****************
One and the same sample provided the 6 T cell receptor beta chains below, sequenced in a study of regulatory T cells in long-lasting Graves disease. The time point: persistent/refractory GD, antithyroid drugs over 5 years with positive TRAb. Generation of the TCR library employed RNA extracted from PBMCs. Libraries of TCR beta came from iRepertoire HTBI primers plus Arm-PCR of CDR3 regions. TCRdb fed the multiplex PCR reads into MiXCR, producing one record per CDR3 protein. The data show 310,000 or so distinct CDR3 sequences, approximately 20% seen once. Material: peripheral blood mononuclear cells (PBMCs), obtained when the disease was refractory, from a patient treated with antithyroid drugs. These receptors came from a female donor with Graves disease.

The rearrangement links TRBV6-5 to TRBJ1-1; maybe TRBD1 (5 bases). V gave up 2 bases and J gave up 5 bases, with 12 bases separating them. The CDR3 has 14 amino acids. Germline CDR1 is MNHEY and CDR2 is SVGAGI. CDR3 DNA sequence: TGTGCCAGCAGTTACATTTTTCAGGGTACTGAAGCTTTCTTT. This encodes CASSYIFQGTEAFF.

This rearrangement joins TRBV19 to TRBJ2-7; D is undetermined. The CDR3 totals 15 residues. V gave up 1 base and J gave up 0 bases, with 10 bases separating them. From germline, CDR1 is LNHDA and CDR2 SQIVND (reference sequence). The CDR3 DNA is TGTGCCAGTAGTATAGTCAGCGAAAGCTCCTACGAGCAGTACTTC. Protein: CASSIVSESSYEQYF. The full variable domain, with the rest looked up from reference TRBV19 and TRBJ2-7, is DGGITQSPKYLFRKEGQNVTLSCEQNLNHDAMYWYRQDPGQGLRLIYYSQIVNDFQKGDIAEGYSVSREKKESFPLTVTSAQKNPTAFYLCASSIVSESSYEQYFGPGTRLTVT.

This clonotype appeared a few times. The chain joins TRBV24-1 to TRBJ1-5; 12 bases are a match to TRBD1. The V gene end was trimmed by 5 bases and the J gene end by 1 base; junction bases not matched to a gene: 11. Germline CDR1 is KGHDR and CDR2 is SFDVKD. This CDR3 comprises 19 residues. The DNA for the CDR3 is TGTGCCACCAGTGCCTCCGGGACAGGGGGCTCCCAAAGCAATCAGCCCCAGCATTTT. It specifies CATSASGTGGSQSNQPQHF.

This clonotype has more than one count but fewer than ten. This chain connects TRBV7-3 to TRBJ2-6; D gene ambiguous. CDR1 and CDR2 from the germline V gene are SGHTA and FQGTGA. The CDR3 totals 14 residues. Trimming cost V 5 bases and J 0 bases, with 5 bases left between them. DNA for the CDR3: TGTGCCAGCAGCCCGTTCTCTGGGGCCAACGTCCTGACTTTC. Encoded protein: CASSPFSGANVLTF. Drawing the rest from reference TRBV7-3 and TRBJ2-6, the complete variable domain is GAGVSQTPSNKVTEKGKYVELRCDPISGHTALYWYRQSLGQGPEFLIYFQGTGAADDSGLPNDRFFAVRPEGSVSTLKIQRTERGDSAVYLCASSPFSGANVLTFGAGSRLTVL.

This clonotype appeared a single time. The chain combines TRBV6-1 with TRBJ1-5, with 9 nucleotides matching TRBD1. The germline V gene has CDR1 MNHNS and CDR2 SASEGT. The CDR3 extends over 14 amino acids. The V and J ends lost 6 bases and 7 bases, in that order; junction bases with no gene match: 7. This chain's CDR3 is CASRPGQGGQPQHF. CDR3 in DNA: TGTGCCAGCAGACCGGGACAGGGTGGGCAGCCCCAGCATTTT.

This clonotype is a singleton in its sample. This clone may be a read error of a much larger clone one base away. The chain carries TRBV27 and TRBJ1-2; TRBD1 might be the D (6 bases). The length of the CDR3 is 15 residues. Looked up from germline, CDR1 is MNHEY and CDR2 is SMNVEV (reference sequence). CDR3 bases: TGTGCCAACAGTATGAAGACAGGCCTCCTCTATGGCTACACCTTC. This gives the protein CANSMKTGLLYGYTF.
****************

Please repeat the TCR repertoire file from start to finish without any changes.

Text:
One and the same sample provided the 6 T cell receptor beta chains below, sequenced in a study of regulatory T cells in long-lasting Graves disease. The time point: persistent/refractory GD, antithyroid drugs over 5 years with positive TRAb. Generation of the TCR library employed RNA extracted from PBMCs. Libraries of TCR beta came from iRepertoire HTBI primers plus Arm-PCR of CDR3 regions. TCRdb fed the multiplex PCR reads into MiXCR, producing one record per CDR3 protein. The data show 310,000 or so distinct CDR3 sequences, approximately 20% seen once. Material: peripheral blood mononuclear cells (PBMCs), obtained when the disease was refractory, from a patient treated with antithyroid drugs. These receptors came from a female donor with Graves disease.

The rearrangement links TRBV6-5 to TRBJ1-1; maybe TRBD1 (5 bases). V gave up 2 bases and J gave up 5 bases, with 12 bases separating them. The CDR3 has 14 amino acids. Germline CDR1 is MNHEY and CDR2 is SVGAGI. CDR3 DNA sequence: TGTGCCAGCAGTTACATTTTTCAGGGTACTGAAGCTTTCTTT. This encodes CASSYIFQGTEAFF.

This rearrangement joins TRBV19 to TRBJ2-7; D is undetermined. The CDR3 totals 15 residues. V gave up 1 base and J gave up 0 bases, with 10 bases separating them. From germline, CDR1 is LNHDA and CDR2 SQIVND (reference sequence). The CDR3 DNA is TGTGCCAGTAGTATAGTCAGCGAAAGCTCCTACGAGCAGTACTTC. Protein: CASSIVSESSYEQYF. The full variable domain, with the rest looked up from reference TRBV19 and TRBJ2-7, is DGGITQSPKYLFRKEGQNVTLSCEQNLNHDAMYWYRQDPGQGLRLIYYSQIVNDFQKGDIAEGYSVSREKKESFPLTVTSAQKNPTAFYLCASSIVSESSYEQYFGPGTRLTVT.

This clonotype appeared a few times. The chain joins TRBV24-1 to TRBJ1-5; 12 bases are a match to TRBD1. The V gene end was trimmed by 5 bases and the J gene end by 1 base; junction bases not matched to a gene: 11. Germline CDR1 is KGHDR and CDR2 is SFDVKD. This CDR3 comprises 19 residues. The DNA for the CDR3 is TGTGCCACCAGTGCCTCCGGGACAGGGGGCTCCCAAAGCAATCAGCCCCAGCATTTT. It specifies CATSASGTGGSQSNQPQHF.

This clonotype has more than one count but fewer than ten. This chain connects TRBV7-3 to TRBJ2-6; D gene ambiguous. CDR1 and CDR2 from the germline V gene are SGHTA and FQGTGA. The CDR3 totals 14 residues. Trimming cost V 5 bases and J 0 bases, with 5 bases left between them. DNA for the CDR3: TGTGCCAGCAGCCCGTTCTCTGGGGCCAACGTCCTGACTTTC. Encoded protein: CASSPFSGANVLTF. Drawing the rest from reference TRBV7-3 and TRBJ2-6, the complete variable domain is GAGVSQTPSNKVTEKGKYVELRCDPISGHTALYWYRQSLGQGPEFLIYFQGTGAADDSGLPNDRFFAVRPEGSVSTLKIQRTERGDSAVYLCASSPFSGANVLTFGAGSRLTVL.

This clonotype appeared a single time. The chain combines TRBV6-1 with TRBJ1-5, with 9 nucleotides matching TRBD1. The germline V gene has CDR1 MNHNS and CDR2 SASEGT. The CDR3 extends over 14 amino acids. The V and J ends lost 6 bases and 7 bases, in that order; junction bases with no gene match: 7. This chain's CDR3 is CASRPGQGGQPQHF. CDR3 in DNA: TGTGCCAGCAGACCGGGACAGGGTGGGCAGCCCCAGCATTTT.

This clonotype is a singleton in its sample. This clone may be a read error of a much larger clone one base away. The chain carries TRBV27 and TRBJ1-2; TRBD1 might be the D (6 bases). The length of the CDR3 is 15 residues. Looked up from germline, CDR1 is MNHEY and CDR2 is SMNVEV (reference sequence). CDR3 bases: TGTGCCAACAGTATGAAGACAGGCCTCCTCTATGGCTACACCTTC. This gives the protein CANSMKTGLLYGYTF.